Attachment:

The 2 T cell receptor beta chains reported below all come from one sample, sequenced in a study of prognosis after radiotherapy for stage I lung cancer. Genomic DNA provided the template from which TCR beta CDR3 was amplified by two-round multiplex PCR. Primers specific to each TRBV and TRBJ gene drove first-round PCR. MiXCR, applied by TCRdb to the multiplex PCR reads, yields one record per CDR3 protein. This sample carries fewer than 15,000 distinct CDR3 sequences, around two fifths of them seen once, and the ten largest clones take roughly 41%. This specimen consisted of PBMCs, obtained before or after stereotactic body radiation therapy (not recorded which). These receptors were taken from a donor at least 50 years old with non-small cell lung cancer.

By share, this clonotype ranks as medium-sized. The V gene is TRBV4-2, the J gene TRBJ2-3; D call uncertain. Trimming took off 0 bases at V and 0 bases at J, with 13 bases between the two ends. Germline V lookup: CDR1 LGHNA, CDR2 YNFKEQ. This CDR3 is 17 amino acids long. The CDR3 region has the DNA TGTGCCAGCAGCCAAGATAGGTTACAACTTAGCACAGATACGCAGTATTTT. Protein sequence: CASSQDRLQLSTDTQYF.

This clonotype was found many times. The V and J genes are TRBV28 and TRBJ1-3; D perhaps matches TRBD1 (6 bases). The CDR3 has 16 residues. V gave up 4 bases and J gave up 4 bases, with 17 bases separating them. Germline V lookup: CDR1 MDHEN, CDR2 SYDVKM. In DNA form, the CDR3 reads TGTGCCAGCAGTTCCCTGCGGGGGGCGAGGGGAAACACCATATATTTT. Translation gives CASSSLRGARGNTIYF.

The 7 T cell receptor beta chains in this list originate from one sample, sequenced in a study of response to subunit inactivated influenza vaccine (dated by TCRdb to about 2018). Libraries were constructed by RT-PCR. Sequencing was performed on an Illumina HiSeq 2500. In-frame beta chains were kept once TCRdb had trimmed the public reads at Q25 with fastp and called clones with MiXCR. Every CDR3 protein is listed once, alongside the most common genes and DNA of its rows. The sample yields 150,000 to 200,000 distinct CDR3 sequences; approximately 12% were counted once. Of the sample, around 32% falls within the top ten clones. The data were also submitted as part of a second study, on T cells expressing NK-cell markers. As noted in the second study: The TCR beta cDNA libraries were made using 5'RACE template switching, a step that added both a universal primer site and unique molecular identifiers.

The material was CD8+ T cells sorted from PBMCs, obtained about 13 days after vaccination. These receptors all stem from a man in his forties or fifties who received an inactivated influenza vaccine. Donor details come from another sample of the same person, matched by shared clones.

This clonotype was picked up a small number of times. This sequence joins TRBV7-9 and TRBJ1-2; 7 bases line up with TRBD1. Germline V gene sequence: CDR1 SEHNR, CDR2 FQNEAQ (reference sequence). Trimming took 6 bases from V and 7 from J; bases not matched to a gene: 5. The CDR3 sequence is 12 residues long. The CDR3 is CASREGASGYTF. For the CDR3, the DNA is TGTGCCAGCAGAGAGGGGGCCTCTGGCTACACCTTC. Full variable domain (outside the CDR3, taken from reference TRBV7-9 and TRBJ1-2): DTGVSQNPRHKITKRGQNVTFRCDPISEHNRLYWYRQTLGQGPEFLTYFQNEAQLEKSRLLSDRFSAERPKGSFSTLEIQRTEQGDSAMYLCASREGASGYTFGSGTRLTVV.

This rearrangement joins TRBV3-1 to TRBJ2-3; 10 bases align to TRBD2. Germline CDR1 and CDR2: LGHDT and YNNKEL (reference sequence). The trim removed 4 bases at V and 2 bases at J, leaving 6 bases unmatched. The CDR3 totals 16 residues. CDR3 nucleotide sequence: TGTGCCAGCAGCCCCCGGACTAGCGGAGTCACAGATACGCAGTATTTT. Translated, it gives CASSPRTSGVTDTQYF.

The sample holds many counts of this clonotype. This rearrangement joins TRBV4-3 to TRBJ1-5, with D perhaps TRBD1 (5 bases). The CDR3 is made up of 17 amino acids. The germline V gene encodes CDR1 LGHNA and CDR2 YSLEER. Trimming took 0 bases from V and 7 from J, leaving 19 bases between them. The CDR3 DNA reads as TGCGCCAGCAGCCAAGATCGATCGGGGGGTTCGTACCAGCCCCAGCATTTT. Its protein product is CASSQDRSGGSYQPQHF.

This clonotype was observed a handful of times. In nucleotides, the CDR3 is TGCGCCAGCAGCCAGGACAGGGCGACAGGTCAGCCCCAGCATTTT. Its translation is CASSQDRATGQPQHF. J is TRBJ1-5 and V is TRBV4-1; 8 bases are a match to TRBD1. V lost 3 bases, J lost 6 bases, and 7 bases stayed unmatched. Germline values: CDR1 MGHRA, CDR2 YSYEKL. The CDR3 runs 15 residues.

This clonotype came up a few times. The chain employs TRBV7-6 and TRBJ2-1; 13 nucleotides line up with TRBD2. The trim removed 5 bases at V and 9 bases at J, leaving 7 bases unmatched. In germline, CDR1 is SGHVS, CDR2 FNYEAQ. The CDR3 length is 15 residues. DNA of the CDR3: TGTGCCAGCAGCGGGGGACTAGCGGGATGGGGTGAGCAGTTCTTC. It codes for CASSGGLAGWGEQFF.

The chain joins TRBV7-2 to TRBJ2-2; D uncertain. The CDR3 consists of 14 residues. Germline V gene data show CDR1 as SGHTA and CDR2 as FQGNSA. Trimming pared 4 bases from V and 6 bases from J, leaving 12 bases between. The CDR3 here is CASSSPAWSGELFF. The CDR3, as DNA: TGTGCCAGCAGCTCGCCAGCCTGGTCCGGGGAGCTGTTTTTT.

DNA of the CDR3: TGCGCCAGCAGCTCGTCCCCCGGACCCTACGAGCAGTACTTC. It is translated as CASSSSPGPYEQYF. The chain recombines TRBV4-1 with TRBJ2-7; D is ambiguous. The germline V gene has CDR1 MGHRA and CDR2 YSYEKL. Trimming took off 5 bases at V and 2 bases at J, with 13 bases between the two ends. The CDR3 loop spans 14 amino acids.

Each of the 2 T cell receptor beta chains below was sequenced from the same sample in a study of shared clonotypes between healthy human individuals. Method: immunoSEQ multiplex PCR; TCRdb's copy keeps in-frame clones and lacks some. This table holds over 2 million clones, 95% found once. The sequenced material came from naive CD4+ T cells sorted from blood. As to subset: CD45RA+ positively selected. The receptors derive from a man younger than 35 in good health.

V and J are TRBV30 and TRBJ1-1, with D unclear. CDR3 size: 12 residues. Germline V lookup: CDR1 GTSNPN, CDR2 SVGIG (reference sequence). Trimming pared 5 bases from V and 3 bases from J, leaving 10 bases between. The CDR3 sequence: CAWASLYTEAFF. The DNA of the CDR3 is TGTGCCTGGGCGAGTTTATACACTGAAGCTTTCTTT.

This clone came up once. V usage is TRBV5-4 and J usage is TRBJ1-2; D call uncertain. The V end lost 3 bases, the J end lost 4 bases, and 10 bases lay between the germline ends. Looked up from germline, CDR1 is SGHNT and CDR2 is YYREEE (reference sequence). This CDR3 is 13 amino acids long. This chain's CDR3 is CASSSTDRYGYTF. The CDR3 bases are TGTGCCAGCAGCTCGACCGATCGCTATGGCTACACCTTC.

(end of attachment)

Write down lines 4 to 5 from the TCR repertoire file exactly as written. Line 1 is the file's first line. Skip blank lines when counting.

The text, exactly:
The 7 T cell receptor beta chains in this list originate from one sample, sequenced in a study of response to subunit inactivated influenza vaccine (dated by TCRdb to about 2018). Libraries were constructed by RT-PCR. Sequencing was performed on an Illumina HiSeq 2500. In-frame beta chains were kept once TCRdb had trimmed the public reads at Q25 with fastp and called clones with MiXCR. Every CDR3 protein is listed once, alongside the most common genes and DNA of its rows. The sample yields 150,000 to 200,000 distinct CDR3 sequences; approximately 12% were counted once. Of the sample, around 32% falls within the top ten clones. The data were also submitted as part of a second study, on T cells expressing NK-cell markers. As noted in the second study: The TCR beta cDNA libraries were made using 5'RACE template switching, a step that added both a universal primer site and unique molecular identifiers.

The material was CD8+ T cells sorted from PBMCs, obtained about 13 days after vaccination. These receptors all stem from a man in his forties or fifties who received an inactivated influenza vaccine. Donor details come from another sample of the same person, matched by shared clones.